Oxebridge readers must be wondering, at this point, why so many complaints have been filed against certification bodies (CBs) based in India, as well as involving two US-based accreditation bodies (IAS and UAF) that predominantly serve India. It’s a valid question, and the answer is probably not what you’re thinking.
A lot of people in the “Western” certification market (meaning US, UK and parts of Europe) have a big ax to grind with India. They are a major producer of fake ISO certifications, issued by either self-accredited registrars or wholly unaccredited ones. In off-the-record conversations, Americans will often start grunting about “those Indians” for undercutting the market with cheap prices and dubious authenticity. Eventually some quasi-racist (or outright racist) comment will come out about the 7-11 gas station, or something.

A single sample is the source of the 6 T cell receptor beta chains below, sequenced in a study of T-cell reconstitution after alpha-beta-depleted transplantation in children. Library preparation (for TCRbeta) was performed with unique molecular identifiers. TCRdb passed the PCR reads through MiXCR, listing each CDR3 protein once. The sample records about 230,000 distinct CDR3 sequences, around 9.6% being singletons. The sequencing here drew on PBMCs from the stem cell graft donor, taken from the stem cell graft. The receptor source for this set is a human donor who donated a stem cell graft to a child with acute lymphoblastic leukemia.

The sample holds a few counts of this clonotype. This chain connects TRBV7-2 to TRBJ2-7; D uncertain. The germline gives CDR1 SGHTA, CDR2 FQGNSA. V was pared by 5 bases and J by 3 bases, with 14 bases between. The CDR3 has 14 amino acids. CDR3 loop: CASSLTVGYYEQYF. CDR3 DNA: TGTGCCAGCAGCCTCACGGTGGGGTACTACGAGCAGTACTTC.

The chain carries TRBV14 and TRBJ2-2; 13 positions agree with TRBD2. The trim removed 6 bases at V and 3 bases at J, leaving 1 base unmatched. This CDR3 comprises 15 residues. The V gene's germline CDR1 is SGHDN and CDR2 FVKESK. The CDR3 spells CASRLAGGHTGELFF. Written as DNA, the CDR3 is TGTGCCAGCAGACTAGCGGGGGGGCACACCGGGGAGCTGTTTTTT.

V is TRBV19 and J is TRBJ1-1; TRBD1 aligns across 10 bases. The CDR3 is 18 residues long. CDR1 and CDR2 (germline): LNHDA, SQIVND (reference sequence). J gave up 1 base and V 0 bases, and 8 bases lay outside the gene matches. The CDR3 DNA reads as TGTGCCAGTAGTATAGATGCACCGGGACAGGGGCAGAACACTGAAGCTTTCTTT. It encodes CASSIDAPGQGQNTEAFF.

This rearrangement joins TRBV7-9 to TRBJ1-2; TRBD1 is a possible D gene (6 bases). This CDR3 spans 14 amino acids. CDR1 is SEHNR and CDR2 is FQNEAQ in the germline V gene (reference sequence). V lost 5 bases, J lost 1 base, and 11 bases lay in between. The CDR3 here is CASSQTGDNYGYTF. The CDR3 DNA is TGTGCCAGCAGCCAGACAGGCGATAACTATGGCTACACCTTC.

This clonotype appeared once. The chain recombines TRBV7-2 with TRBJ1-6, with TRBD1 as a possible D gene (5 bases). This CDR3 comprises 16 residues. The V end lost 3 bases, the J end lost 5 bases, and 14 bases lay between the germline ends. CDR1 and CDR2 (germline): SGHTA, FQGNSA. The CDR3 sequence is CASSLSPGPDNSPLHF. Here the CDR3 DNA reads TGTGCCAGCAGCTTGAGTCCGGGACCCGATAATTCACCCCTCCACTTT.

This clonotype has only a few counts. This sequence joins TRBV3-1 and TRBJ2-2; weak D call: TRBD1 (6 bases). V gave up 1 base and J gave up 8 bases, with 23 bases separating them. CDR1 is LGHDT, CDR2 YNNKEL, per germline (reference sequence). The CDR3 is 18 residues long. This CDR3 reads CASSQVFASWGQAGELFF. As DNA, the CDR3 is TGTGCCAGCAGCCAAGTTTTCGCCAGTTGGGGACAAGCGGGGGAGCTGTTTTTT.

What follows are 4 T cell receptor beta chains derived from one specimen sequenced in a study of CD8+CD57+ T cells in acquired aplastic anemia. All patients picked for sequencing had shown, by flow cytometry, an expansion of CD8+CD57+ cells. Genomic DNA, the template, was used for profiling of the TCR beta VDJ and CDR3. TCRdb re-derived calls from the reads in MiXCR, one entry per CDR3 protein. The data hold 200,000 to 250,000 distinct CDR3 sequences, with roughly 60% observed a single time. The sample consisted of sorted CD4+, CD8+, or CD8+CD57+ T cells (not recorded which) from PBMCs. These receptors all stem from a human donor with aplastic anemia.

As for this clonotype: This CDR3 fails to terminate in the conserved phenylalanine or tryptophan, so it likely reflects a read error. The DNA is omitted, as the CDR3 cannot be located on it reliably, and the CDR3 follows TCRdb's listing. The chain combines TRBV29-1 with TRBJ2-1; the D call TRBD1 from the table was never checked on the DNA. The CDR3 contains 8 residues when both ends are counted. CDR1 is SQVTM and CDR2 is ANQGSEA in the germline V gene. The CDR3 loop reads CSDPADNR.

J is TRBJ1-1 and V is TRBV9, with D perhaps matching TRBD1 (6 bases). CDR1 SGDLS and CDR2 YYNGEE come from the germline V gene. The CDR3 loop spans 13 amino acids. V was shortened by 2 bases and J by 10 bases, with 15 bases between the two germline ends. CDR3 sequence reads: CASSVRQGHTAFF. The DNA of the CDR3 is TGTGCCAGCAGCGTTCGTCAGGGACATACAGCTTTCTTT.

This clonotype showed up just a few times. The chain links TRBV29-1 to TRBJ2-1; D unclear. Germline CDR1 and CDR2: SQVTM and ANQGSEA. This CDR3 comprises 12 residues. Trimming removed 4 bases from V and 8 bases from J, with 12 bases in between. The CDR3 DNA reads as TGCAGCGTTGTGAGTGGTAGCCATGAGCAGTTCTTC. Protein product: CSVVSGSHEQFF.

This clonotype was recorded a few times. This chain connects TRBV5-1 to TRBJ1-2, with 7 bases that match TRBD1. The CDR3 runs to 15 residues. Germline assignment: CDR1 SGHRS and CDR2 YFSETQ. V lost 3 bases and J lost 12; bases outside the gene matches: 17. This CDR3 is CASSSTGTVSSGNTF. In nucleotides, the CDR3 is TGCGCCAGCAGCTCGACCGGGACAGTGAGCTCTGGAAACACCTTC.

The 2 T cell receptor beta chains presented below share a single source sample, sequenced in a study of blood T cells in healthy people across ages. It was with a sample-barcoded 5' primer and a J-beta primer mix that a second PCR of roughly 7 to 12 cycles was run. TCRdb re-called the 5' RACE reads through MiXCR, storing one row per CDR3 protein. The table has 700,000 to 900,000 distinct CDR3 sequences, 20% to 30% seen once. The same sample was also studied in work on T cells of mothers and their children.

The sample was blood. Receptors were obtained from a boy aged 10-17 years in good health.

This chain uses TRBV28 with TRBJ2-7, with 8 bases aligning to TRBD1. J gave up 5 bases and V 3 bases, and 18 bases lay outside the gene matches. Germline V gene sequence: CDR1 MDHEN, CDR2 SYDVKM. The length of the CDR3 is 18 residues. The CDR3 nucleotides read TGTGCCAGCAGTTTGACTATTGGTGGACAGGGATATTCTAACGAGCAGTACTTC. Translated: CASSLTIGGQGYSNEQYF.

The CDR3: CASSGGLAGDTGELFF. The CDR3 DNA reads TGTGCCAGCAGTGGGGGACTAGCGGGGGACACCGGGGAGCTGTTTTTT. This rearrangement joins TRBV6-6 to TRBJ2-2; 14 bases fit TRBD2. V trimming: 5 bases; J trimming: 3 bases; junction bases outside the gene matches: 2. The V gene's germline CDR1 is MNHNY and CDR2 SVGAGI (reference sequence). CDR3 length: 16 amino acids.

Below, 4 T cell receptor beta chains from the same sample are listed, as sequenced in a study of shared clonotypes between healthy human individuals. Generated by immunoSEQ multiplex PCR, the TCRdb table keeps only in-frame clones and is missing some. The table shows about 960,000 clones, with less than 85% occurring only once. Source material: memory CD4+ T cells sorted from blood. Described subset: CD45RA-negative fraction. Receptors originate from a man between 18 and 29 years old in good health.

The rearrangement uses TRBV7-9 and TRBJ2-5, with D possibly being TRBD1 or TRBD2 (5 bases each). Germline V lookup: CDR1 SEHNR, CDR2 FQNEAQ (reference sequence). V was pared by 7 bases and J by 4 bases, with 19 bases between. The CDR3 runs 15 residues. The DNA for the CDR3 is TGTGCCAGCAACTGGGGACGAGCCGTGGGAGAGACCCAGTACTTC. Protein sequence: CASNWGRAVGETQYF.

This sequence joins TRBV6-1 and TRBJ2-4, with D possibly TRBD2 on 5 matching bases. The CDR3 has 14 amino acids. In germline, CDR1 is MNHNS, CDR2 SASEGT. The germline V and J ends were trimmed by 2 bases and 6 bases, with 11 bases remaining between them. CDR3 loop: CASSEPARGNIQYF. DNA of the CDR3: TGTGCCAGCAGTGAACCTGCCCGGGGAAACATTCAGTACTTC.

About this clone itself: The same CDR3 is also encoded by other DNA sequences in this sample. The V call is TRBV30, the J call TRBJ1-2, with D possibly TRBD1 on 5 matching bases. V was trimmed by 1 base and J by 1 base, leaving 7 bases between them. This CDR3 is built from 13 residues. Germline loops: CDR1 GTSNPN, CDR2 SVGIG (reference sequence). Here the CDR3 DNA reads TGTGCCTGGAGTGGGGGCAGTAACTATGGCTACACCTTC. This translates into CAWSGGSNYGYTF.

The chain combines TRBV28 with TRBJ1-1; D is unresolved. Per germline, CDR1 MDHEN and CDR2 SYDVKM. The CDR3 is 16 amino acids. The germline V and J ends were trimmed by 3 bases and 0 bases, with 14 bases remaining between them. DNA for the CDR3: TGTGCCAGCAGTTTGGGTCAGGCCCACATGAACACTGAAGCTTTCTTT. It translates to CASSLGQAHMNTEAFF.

So some folks are probably thinking Oxebridge is on the same wavelength, beating up India because of some xenophobic or other nationalistic reason. That’s not it, and it’s not necessarily because India is, arguably, the world’s biggest dumpster fire when it comes to ISO certifications.
The truth may actually be something entirely different. High participation in the ISO Whistleblower Program by Indian sources may mean that more Indians are frustrated with the poor quality of ISO certifications in their country — and are willing to do something about it — than their Western counterparts. That’s a good thing.